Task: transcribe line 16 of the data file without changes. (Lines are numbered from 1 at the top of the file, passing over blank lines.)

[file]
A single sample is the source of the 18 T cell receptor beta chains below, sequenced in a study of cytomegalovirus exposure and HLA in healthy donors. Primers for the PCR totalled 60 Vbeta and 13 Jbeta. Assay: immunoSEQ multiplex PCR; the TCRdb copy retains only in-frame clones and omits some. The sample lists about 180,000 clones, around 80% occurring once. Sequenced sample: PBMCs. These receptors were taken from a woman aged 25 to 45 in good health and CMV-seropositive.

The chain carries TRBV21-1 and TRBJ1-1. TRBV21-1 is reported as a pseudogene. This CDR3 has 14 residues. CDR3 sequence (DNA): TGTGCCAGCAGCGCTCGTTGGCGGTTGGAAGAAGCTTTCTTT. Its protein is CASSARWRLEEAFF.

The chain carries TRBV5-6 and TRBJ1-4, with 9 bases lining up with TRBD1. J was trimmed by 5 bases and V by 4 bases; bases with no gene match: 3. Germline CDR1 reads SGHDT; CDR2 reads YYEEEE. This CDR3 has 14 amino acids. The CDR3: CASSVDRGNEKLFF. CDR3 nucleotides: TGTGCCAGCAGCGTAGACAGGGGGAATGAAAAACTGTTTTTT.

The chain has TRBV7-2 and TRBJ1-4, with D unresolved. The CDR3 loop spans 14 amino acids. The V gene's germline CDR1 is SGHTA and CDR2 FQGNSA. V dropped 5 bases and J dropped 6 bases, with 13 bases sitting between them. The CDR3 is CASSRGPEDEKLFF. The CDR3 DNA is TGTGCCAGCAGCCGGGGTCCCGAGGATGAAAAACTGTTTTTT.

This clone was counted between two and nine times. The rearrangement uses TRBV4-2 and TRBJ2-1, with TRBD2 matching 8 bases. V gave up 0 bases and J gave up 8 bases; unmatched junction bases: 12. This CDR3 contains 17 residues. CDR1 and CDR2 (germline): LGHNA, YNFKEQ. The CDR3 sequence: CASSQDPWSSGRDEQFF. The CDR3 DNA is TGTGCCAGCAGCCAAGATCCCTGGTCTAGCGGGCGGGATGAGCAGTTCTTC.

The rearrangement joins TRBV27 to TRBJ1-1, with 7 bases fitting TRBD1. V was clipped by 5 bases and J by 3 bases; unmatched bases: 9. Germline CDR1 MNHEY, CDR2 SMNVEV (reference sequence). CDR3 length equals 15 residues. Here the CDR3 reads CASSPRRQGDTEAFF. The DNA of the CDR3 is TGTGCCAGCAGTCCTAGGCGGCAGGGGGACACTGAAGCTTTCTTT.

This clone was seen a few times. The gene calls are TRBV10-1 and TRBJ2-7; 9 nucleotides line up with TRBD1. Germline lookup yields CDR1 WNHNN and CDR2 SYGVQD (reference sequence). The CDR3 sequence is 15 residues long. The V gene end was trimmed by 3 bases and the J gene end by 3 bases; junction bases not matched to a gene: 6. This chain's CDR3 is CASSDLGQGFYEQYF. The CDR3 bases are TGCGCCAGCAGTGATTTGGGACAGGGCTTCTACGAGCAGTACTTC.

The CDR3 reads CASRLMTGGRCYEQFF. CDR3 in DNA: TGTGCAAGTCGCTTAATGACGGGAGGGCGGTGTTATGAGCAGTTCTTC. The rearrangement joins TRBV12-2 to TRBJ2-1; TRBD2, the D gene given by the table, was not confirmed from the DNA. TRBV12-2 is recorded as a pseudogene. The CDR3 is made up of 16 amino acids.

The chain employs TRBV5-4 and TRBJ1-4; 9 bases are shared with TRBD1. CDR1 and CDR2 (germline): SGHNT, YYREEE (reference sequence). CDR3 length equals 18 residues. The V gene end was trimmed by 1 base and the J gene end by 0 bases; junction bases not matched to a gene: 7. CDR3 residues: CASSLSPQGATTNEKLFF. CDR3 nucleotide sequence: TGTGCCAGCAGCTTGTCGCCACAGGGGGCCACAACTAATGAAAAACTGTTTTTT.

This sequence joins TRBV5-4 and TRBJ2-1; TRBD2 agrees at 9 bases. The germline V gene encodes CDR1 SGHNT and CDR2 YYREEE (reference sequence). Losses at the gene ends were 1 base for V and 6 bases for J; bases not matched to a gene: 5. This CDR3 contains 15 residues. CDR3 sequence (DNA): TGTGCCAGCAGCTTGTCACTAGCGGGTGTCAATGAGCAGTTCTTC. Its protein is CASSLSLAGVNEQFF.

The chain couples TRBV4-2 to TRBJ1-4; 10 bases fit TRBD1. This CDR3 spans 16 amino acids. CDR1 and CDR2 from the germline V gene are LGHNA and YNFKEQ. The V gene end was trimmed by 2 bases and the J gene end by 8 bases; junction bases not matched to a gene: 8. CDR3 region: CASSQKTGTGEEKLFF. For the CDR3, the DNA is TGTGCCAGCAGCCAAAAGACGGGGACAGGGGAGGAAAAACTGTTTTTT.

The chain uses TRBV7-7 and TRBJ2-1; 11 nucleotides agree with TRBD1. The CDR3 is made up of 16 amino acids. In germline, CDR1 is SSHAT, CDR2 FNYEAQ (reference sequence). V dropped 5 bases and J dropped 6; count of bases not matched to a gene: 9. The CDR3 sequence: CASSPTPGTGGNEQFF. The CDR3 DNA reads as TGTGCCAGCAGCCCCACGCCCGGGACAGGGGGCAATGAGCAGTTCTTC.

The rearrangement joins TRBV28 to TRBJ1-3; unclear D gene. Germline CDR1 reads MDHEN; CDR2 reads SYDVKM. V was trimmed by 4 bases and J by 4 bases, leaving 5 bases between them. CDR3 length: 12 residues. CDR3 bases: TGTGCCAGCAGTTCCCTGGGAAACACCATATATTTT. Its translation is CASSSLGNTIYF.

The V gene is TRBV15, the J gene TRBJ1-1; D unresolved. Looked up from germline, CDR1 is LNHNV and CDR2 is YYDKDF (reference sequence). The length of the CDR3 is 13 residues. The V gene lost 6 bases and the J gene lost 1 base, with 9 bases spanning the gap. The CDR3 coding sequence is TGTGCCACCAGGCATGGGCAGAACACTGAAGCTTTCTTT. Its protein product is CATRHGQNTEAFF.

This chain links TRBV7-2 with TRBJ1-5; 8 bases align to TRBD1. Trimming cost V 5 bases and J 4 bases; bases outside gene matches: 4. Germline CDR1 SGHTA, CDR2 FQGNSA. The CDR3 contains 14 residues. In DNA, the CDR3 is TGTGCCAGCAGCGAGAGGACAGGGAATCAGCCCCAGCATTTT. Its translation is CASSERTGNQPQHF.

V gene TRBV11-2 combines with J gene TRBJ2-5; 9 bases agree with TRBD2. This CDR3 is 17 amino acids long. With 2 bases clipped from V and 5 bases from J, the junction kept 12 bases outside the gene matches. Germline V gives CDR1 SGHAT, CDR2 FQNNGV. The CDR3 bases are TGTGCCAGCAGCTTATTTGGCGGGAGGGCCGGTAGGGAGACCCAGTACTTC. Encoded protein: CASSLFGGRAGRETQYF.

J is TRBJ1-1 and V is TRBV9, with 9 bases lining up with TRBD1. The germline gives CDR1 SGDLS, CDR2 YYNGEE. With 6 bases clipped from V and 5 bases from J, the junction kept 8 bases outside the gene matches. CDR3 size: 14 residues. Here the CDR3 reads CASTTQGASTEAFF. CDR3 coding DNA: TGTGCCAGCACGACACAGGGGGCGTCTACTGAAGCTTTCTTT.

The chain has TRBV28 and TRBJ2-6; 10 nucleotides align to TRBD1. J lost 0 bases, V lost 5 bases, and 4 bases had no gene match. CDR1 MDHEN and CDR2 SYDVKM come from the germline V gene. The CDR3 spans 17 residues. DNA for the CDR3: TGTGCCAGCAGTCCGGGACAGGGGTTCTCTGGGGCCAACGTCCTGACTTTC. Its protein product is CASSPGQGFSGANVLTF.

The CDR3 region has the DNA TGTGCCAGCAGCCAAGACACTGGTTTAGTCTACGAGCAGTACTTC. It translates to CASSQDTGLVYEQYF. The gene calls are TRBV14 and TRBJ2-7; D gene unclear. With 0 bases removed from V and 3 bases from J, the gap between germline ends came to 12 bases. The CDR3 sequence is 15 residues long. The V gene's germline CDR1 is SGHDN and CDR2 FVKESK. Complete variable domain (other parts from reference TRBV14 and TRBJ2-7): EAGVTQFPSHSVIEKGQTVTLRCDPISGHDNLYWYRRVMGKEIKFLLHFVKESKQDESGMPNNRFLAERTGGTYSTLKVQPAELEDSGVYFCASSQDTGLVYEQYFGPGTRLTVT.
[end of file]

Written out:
V gene TRBV11-2 combines with J gene TRBJ2-5; 9 bases agree with TRBD2. This CDR3 is 17 amino acids long. With 2 bases clipped from V and 5 bases from J, the junction kept 12 bases outside the gene matches. Germline V gives CDR1 SGHAT, CDR2 FQNNGV. The CDR3 bases are TGTGCCAGCAGCTTATTTGGCGGGAGGGCCGGTAGGGAGACCCAGTACTTC. Encoded protein: CASSLFGGRAGRETQYF.